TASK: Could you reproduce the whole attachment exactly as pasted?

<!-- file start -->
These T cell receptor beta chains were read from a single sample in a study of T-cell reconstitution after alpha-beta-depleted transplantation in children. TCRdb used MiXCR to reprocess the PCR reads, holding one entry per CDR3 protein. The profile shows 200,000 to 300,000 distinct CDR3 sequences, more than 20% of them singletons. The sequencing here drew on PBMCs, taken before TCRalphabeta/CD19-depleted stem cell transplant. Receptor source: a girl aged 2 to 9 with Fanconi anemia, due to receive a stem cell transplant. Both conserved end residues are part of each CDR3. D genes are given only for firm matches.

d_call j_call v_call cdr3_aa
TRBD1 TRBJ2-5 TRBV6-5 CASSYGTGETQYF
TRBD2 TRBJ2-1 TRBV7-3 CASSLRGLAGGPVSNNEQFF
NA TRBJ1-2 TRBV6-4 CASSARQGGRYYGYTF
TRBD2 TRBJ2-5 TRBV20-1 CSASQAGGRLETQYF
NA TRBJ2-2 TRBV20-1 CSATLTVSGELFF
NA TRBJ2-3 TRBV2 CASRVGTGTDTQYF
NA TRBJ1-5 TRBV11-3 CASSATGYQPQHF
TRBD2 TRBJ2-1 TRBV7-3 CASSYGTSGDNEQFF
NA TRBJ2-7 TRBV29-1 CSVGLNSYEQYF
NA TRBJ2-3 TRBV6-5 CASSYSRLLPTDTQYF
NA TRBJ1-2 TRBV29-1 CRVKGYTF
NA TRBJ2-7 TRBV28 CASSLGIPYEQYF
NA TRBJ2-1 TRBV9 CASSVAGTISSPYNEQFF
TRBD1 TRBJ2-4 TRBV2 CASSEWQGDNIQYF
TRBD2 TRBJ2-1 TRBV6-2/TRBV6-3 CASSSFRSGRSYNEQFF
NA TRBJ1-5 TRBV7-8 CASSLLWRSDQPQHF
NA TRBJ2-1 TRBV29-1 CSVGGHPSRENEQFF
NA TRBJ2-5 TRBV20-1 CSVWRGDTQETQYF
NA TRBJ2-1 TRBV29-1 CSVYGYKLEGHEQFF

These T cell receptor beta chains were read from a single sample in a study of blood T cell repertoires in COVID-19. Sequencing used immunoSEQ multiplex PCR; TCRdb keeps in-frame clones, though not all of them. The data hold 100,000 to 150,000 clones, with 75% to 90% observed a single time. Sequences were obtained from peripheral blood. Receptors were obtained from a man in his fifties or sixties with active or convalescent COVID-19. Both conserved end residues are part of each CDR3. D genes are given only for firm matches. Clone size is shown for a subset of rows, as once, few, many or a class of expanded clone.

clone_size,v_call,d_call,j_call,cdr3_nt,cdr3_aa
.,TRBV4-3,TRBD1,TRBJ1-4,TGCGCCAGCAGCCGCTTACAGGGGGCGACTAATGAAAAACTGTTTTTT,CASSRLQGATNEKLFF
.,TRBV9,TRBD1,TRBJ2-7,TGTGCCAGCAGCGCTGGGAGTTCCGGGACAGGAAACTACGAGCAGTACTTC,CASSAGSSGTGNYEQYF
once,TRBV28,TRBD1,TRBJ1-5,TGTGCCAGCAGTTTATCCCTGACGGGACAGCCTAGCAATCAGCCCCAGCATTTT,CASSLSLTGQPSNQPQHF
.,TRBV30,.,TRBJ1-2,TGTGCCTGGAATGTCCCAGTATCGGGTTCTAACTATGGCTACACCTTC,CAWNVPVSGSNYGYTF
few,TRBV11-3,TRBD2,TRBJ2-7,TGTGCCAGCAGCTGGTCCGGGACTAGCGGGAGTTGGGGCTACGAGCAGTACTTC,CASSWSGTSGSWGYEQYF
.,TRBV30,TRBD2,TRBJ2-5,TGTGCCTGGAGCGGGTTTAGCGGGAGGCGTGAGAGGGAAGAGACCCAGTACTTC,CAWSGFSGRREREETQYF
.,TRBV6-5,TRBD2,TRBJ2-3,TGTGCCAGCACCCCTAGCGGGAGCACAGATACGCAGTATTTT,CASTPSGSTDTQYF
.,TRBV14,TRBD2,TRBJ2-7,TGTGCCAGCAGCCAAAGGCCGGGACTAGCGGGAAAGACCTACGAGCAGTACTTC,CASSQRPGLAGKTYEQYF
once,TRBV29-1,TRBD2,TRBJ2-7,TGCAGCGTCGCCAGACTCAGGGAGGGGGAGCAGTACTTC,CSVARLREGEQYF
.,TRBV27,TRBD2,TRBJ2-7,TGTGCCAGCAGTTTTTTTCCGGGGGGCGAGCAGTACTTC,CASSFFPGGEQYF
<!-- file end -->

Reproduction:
These T cell receptor beta chains were read from a single sample in a study of T-cell reconstitution after alpha-beta-depleted transplantation in children. TCRdb used MiXCR to reprocess the PCR reads, holding one entry per CDR3 protein. The profile shows 200,000 to 300,000 distinct CDR3 sequences, more than 20% of them singletons. The sequencing here drew on PBMCs, taken before TCRalphabeta/CD19-depleted stem cell transplant. Receptor source: a girl aged 2 to 9 with Fanconi anemia, due to receive a stem cell transplant. Both conserved end residues are part of each CDR3. D genes are given only for firm matches.

d_call j_call v_call cdr3_aa
TRBD1 TRBJ2-5 TRBV6-5 CASSYGTGETQYF
TRBD2 TRBJ2-1 TRBV7-3 CASSLRGLAGGPVSNNEQFF
NA TRBJ1-2 TRBV6-4 CASSARQGGRYYGYTF
TRBD2 TRBJ2-5 TRBV20-1 CSASQAGGRLETQYF
NA TRBJ2-2 TRBV20-1 CSATLTVSGELFF
NA TRBJ2-3 TRBV2 CASRVGTGTDTQYF
NA TRBJ1-5 TRBV11-3 CASSATGYQPQHF
TRBD2 TRBJ2-1 TRBV7-3 CASSYGTSGDNEQFF
NA TRBJ2-7 TRBV29-1 CSVGLNSYEQYF
NA TRBJ2-3 TRBV6-5 CASSYSRLLPTDTQYF
NA TRBJ1-2 TRBV29-1 CRVKGYTF
NA TRBJ2-7 TRBV28 CASSLGIPYEQYF
NA TRBJ2-1 TRBV9 CASSVAGTISSPYNEQFF
TRBD1 TRBJ2-4 TRBV2 CASSEWQGDNIQYF
TRBD2 TRBJ2-1 TRBV6-2/TRBV6-3 CASSSFRSGRSYNEQFF
NA TRBJ1-5 TRBV7-8 CASSLLWRSDQPQHF
NA TRBJ2-1 TRBV29-1 CSVGGHPSRENEQFF
NA TRBJ2-5 TRBV20-1 CSVWRGDTQETQYF
NA TRBJ2-1 TRBV29-1 CSVYGYKLEGHEQFF

These T cell receptor beta chains were read from a single sample in a study of blood T cell repertoires in COVID-19. Sequencing used immunoSEQ multiplex PCR; TCRdb keeps in-frame clones, though not all of them. The data hold 100,000 to 150,000 clones, with 75% to 90% observed a single time. Sequences were obtained from peripheral blood. Receptors were obtained from a man in his fifties or sixties with active or convalescent COVID-19. Both conserved end residues are part of each CDR3. D genes are given only for firm matches. Clone size is shown for a subset of rows, as once, few, many or a class of expanded clone.

clone_size,v_call,d_call,j_call,cdr3_nt,cdr3_aa
.,TRBV4-3,TRBD1,TRBJ1-4,TGCGCCAGCAGCCGCTTACAGGGGGCGACTAATGAAAAACTGTTTTTT,CASSRLQGATNEKLFF
.,TRBV9,TRBD1,TRBJ2-7,TGTGCCAGCAGCGCTGGGAGTTCCGGGACAGGAAACTACGAGCAGTACTTC,CASSAGSSGTGNYEQYF
once,TRBV28,TRBD1,TRBJ1-5,TGTGCCAGCAGTTTATCCCTGACGGGACAGCCTAGCAATCAGCCCCAGCATTTT,CASSLSLTGQPSNQPQHF
.,TRBV30,.,TRBJ1-2,TGTGCCTGGAATGTCCCAGTATCGGGTTCTAACTATGGCTACACCTTC,CAWNVPVSGSNYGYTF
few,TRBV11-3,TRBD2,TRBJ2-7,TGTGCCAGCAGCTGGTCCGGGACTAGCGGGAGTTGGGGCTACGAGCAGTACTTC,CASSWSGTSGSWGYEQYF
.,TRBV30,TRBD2,TRBJ2-5,TGTGCCTGGAGCGGGTTTAGCGGGAGGCGTGAGAGGGAAGAGACCCAGTACTTC,CAWSGFSGRREREETQYF
.,TRBV6-5,TRBD2,TRBJ2-3,TGTGCCAGCACCCCTAGCGGGAGCACAGATACGCAGTATTTT,CASTPSGSTDTQYF
.,TRBV14,TRBD2,TRBJ2-7,TGTGCCAGCAGCCAAAGGCCGGGACTAGCGGGAAAGACCTACGAGCAGTACTTC,CASSQRPGLAGKTYEQYF
once,TRBV29-1,TRBD2,TRBJ2-7,TGCAGCGTCGCCAGACTCAGGGAGGGGGAGCAGTACTTC,CSVARLREGEQYF
.,TRBV27,TRBD2,TRBJ2-7,TGTGCCAGCAGTTTTTTTCCGGGGGGCGAGCAGTACTTC,CASSFFPGGEQYF